ventricular contractions (PVCs) are extra, abnormal heartbeats originating in the ventricles.
They disrupt the heart's regular rhythm and typically have not been a
reason for concern.
However, recent research has demonstrated
that PVCs are an important predictor of heart failure and mortality and
can cause very bothersome symptoms. Further, such early beats occurring
continuously for more than 30 seconds is a potentially serious cardiac
condition called ventricular tachycardia (VT).
‘A common treatment for irregular heartbeats known as catheter ablation may result in the formation of brain lesions when it is performed on the left side of the heart.’
A common treatment for irregular heartbeats known as catheter
ablation may result in the formation of brain lesions when it is
performed on the left side of the heart, according to new research at UC
San Francisco. Importantly, there also is evidence these lesions may be
associated with cognitive decline, meaning they may not be benign.
In a small study of patients undergoing catheter ablation for common
abnormal heartbeats from the lower chamber of the heart, researchers found a significantly
higher rate of seemingly asymptomatic brain injury due to embolism among
the patients whose therapy occurred on the left ventricle of the heart,
which supplies blood to the brain, compared to patients whose therapy
was conducted on the right ventricle, which pumps blood to the lungs.
The researchers recommend further study on the impact of these
lesions and strategies to avoid them. Their study appears online January
24, 2017, in the American Heart Association journal Circulation
"The rate of asymptomatic emboli in similar procedures for other
types of heart rhythm disturbances tends to be 10-20%," said
study senior author Gregory Marcus, a UCSF Health cardiologist
and director of clinical research in the UCSF Division of Cardiology.
"Our study finding is relevant to a large number of patients
undergoing this procedure and hopefully will inspire many studies to
understand the meaning of and how to mitigate these lesions," Marcus
said. "This also will become an important consideration as we think
about how to optimally help the large number of people out there with
Given growing recognition of all these phenomena, catheter ablation
for PVCs and VT is mainstream and becoming even more common, with well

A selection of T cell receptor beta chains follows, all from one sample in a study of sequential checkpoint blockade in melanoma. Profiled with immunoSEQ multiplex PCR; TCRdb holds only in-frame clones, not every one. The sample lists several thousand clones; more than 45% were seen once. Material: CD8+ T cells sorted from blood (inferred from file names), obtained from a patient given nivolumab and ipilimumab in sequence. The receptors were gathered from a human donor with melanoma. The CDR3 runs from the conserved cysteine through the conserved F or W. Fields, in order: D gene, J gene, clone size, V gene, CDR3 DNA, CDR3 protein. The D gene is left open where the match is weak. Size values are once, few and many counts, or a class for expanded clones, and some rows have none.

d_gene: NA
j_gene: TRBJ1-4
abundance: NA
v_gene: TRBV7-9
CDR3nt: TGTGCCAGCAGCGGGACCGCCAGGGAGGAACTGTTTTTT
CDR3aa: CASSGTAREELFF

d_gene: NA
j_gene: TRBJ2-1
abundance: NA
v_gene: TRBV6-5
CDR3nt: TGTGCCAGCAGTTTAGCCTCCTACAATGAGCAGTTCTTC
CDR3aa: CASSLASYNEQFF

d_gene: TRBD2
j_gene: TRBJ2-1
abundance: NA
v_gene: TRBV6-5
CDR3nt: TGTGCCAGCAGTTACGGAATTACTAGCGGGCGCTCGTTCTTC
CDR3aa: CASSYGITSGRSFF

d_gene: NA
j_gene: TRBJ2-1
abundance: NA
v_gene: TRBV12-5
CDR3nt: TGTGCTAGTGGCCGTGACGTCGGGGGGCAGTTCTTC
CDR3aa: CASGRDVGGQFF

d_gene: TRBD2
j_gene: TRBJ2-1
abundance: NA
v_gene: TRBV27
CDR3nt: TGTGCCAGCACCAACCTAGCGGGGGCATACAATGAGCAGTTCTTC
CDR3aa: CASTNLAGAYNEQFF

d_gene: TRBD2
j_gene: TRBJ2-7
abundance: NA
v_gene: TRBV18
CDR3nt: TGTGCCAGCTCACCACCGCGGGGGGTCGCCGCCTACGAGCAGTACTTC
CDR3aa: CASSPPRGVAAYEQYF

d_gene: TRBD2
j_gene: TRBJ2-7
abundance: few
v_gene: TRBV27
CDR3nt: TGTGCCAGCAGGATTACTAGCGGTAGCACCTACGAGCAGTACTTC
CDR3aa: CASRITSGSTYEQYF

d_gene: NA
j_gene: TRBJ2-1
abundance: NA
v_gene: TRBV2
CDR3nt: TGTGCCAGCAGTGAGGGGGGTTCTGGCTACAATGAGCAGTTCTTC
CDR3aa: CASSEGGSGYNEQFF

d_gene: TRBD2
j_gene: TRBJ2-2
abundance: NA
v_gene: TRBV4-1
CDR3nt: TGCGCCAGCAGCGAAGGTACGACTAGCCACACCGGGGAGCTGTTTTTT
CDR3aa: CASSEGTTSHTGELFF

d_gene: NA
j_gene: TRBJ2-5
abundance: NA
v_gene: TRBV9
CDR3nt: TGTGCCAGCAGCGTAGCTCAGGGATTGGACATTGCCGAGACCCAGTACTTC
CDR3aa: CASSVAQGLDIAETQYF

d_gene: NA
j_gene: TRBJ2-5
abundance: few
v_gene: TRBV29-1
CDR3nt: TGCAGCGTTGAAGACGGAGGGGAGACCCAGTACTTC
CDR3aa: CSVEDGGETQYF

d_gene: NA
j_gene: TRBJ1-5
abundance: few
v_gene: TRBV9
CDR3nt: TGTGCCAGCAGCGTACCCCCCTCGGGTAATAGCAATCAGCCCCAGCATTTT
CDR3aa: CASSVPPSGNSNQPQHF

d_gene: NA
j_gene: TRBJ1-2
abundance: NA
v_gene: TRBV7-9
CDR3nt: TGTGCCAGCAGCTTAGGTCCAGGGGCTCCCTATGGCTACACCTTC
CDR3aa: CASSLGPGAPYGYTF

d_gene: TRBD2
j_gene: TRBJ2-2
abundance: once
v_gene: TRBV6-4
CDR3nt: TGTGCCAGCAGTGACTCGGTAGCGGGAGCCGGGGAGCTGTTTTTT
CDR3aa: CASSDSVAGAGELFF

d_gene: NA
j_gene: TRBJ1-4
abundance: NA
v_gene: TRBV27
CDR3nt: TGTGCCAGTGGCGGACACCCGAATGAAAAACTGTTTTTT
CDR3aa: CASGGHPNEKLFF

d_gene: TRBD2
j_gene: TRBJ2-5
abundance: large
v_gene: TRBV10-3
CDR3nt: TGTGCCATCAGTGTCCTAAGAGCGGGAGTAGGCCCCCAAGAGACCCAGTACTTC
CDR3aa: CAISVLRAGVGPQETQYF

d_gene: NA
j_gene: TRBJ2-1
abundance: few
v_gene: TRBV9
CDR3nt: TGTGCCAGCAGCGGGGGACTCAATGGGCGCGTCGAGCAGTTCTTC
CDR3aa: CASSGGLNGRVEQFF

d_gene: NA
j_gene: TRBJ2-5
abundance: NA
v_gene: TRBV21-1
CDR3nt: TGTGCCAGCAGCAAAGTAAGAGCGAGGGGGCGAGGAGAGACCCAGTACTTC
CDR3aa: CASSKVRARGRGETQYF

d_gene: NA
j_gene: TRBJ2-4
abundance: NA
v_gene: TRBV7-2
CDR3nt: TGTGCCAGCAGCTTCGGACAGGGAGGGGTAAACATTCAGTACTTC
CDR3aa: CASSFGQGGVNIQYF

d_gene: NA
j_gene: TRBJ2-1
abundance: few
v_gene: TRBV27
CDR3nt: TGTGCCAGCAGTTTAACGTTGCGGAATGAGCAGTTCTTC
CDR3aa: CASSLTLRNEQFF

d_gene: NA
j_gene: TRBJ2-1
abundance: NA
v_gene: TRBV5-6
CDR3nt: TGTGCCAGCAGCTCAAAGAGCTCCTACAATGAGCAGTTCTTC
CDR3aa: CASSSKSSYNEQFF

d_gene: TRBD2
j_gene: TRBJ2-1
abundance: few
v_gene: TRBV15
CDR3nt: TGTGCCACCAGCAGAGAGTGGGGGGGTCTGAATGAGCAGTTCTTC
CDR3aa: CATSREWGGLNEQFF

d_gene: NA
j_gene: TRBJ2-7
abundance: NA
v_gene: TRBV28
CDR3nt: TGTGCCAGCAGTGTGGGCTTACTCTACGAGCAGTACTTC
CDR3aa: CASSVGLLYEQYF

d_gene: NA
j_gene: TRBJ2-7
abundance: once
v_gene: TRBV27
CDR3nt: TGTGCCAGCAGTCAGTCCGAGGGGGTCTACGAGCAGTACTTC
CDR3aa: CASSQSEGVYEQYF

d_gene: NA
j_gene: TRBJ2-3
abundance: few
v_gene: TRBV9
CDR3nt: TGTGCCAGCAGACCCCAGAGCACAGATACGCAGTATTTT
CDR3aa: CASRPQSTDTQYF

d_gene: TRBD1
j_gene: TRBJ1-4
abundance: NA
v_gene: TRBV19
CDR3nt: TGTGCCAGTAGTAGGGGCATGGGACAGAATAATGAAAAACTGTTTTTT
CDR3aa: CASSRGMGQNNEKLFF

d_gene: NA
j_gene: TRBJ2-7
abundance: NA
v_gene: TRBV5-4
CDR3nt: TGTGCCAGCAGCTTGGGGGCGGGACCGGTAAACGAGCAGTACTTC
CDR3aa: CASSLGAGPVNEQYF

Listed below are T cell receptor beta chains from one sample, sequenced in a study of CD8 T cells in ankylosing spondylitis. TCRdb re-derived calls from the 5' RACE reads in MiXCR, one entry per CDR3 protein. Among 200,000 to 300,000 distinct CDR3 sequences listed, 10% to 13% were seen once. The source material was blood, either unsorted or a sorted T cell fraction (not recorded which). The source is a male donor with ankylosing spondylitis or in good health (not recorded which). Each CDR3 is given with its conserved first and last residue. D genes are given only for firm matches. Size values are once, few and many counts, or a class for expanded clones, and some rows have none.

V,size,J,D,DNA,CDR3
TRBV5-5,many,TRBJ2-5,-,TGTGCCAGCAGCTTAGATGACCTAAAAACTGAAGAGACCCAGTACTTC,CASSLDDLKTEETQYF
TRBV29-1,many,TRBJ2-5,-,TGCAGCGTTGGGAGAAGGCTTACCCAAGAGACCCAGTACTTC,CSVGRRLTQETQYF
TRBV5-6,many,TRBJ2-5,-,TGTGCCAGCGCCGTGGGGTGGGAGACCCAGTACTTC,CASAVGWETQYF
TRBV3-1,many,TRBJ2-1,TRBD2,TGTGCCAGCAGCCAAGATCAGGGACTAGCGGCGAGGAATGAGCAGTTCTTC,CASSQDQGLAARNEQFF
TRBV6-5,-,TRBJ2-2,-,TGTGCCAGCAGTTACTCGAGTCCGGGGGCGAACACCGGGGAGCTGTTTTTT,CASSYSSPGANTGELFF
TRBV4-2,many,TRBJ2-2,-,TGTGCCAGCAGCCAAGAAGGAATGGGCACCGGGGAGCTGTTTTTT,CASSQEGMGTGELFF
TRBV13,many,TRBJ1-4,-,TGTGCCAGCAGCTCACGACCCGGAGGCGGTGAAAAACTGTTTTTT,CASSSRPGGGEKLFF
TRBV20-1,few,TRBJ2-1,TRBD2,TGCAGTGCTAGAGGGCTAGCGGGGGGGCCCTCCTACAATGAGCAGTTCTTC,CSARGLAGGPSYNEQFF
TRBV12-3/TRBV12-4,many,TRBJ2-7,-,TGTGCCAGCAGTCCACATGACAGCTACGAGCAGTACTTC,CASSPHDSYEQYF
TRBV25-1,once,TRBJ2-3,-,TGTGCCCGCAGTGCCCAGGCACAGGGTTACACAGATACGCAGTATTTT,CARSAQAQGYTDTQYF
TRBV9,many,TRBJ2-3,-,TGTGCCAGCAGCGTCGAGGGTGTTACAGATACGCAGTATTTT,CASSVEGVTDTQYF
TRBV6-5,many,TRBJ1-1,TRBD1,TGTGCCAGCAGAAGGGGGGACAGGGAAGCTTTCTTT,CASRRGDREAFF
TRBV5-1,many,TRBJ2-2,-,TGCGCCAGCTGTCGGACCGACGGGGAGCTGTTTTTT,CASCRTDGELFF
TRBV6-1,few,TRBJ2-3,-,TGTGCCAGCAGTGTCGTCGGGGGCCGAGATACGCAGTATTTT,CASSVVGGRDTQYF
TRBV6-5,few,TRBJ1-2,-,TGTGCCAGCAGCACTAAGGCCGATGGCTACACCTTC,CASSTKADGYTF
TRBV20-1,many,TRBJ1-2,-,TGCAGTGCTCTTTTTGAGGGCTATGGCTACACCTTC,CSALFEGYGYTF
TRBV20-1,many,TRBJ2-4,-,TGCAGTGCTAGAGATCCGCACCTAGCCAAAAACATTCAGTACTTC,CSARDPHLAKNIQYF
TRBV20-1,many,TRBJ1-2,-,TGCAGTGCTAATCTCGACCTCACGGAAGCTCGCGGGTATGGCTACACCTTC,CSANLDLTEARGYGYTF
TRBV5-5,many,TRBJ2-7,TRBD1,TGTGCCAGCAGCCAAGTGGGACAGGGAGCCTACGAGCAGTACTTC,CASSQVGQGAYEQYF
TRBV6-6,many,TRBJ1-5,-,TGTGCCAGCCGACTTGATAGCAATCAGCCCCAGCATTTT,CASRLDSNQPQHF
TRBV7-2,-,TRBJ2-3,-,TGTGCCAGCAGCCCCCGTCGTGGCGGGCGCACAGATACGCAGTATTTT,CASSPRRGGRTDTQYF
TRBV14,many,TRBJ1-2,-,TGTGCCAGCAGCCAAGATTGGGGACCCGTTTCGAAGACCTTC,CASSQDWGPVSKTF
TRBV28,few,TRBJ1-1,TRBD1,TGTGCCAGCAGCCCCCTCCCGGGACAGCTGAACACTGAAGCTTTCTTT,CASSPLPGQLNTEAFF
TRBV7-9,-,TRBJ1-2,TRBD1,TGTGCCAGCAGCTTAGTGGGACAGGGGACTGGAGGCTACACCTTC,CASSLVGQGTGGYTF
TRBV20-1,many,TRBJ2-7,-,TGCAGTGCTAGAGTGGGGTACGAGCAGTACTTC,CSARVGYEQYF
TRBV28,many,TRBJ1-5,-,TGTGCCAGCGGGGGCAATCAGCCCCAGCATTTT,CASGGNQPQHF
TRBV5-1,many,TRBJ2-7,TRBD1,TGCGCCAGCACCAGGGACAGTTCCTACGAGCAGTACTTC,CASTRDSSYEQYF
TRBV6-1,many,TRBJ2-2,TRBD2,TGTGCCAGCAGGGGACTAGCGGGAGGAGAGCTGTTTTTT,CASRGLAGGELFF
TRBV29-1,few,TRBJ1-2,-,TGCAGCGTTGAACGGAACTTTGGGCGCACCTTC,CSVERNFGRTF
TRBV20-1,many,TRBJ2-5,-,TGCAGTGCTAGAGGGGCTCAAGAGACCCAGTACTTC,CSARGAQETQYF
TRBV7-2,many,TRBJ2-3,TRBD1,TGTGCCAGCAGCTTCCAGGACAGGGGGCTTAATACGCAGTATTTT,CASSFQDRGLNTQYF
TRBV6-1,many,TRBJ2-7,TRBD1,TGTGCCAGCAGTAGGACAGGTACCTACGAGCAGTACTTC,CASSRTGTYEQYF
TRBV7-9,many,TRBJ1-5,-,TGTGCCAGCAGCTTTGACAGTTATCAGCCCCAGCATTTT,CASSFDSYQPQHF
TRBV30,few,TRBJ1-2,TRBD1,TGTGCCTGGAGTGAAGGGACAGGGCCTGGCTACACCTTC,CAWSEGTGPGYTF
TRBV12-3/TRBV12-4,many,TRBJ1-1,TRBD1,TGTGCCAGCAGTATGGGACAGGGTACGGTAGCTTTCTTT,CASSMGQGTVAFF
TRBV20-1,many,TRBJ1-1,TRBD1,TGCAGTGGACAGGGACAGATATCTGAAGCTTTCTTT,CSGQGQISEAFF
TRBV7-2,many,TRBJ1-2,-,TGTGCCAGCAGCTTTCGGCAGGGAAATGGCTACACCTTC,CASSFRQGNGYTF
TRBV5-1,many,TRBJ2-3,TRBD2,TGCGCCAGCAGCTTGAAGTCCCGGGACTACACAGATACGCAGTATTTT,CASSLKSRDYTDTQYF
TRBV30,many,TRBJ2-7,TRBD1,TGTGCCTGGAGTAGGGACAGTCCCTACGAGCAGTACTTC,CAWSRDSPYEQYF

more than 235,000 such procedures performed annually. It is also
increasingly used for patients with heart failure due to weak heart
muscle that may improve after frequent PVCs are eradicated.
In this minimally invasive procedure, thin, flexible wires called
catheters are inserted into a vein and threaded into the heart. The tip
of the catheter either delivers heat or extreme cold to destroy tissue
responsible for starting or maintaining the abnormal heart rhythm. The
procedure can result in the complete and permanent cessation of the
PVCs/VT that are targeted and is generally considered low risk.
An "embolism" occurs when an object moves through the bloodstream
from one part of the body to another. Catheters placed in the left side
of the heart may lead to brain injury if something that can occlude a
blood vessel is either formed, such as a blood clot, or dislodged by the
catheter and travels to the brain. Because the right side of the heart
leads to the lungs, not the brain, brain emboli generally are not a
Data from previous left heart-based procedures has shown that brain
injury thought to be due to embolism rarely occurs. Those emboli
generally have been attributed to either issues with the particular
patient populations studied or the risks inherent to treating another
common heart rhythm disturbance, atrial fibrillation, with ablation.
In this Circulation
study, Marcus and his colleagues enrolled
18 patients scheduled for VT or PVC ablation over a nine-month period.
The average patient age was 58, with half being men, half having a
history of hypertension, and a majority having no known vascular disease
or heart failure. Most patients were generally healthy.
Left ventricular (LV) ablation was performed in 12 patients compared
to a control group of six patients who underwent right ventricular (RV)
ablation. Pre- and post-procedural brain magnetic resonance imaging
(MRI) was performed on each patient within a week of the ablation, along
with a complete neurological examination.
Overall, seven of the 12 patients (58%) who underwent LV
ablation experienced 16 brain embolisms combined, compared to zero
patients who underwent the RV ablation. Seven of 11 patients (63%) who underwent a retrograde approach to their LV ablation
developed at least one new brain lesion.
"Further research is important to understanding the long-term
consequences of these lesions and determining optimal strategies to
avoid them," said lead author Isaac Whitman, UCSF cardiac